• Putting a series of temporary product measures in place where there were specific risks that spikes in activity on the platform could mean that the many systems we had in place to enforce our policies may not be able to keep up. An example includes limiting the distribution of live videos that our systems predicted may relate to the election, and automatically removing potentially violating content at lower confidence levels than we normally would have even before they are reviewed by our team. We took these steps to respond to specific signals we were seeing on the platform, such as spikes in reported content — and turned some of them off responsibly and gradually as those signals returned to their previous levels. We also left many of them in place through Inauguration Day.

While that last point is important, as you can see, it was only one part of a much longer series of steps that we took well before, during and after Election Day. When preparing for the election, we planned for multiple potential outcomes and considered many societal factors to understand and respond to violence.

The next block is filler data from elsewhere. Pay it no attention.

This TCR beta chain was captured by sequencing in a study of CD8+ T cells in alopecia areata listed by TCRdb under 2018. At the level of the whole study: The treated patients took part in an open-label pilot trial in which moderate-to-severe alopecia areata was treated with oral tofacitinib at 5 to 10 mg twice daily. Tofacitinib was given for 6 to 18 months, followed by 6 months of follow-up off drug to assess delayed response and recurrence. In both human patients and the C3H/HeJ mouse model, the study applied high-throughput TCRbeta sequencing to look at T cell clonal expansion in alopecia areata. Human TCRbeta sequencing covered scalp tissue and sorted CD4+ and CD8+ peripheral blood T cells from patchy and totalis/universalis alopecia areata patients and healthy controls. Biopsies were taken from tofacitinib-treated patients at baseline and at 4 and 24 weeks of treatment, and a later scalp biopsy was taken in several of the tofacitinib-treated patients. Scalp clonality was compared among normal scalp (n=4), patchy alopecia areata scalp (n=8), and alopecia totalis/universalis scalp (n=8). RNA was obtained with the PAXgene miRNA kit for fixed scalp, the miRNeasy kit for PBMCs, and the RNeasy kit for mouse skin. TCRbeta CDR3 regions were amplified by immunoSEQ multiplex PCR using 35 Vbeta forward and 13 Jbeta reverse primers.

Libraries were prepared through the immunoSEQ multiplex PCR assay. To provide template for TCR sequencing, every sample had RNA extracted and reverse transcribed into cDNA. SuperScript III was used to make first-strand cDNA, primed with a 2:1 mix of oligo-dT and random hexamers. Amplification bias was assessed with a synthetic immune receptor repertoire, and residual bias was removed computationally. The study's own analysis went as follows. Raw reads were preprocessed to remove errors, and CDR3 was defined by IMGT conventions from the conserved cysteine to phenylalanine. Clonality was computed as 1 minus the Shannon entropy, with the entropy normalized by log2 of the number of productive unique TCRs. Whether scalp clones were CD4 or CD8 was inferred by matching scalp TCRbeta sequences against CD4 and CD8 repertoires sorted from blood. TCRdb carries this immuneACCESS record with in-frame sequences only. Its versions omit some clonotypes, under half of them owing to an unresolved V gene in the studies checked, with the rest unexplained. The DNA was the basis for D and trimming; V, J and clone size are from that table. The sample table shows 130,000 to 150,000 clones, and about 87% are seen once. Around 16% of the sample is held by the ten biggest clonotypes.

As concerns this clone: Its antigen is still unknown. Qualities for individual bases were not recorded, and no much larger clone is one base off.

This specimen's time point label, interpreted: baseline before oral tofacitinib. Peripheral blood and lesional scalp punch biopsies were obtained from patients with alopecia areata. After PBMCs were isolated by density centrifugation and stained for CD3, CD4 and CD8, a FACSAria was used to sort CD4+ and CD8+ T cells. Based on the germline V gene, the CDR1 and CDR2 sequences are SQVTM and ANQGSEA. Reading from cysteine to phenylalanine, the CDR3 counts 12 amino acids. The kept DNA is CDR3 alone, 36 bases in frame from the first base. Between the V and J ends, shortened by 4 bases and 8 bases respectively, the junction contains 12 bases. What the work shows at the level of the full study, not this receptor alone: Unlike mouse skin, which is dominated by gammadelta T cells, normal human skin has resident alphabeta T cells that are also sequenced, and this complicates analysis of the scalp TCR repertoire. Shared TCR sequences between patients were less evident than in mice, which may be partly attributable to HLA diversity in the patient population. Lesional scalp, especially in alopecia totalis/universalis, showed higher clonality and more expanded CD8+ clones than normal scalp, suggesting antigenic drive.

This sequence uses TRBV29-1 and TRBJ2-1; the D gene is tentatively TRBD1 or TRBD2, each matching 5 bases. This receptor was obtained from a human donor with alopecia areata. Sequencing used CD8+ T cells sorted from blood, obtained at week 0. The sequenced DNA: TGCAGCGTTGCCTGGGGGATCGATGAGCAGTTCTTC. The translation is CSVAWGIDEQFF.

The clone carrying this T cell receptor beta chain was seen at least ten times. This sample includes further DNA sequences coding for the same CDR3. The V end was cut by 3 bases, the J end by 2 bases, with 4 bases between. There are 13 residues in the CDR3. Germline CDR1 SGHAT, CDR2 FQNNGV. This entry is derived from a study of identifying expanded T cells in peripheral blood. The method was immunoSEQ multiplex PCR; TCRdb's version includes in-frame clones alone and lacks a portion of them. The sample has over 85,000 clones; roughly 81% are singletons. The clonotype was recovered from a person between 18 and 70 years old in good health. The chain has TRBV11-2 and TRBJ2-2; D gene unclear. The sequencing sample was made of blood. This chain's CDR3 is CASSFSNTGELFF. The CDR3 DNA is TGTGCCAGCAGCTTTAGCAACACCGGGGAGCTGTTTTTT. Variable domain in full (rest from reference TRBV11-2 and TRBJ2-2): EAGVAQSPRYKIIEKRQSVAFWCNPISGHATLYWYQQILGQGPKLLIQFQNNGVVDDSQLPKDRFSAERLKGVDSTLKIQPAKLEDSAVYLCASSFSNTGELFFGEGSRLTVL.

That’s a big part of the reason why we developed these additional product levers for extraordinary circumstances, which we called internally “break the glass” measures. That’s also why we kept our full suite of systems including many of the “break the glass” measures in place well after Election Day and even after we saw specific signals about potential threats leveling off and more than a month had passed since major news outlets called the election for now-President Joe Biden.

To blame what happened on January 6 on how we implemented just one item of the above list is absurd. We are a significant social media platform so it’s only natural for content about major events like that to show up on Facebook. But responsibility for the insurrection itself falls squarely on the insurrectionists who broke the law and those who incited them. We worked with law enforcement in the days and weeks after January 6 with the goal of ensuring that information linking the people responsible for it to their crimes is available. Of course there are always lessons to be learned from the work we do to protect elections and respond to immediate threats and longer-term challenges. We will apply these lessons as we continue doing all of this work.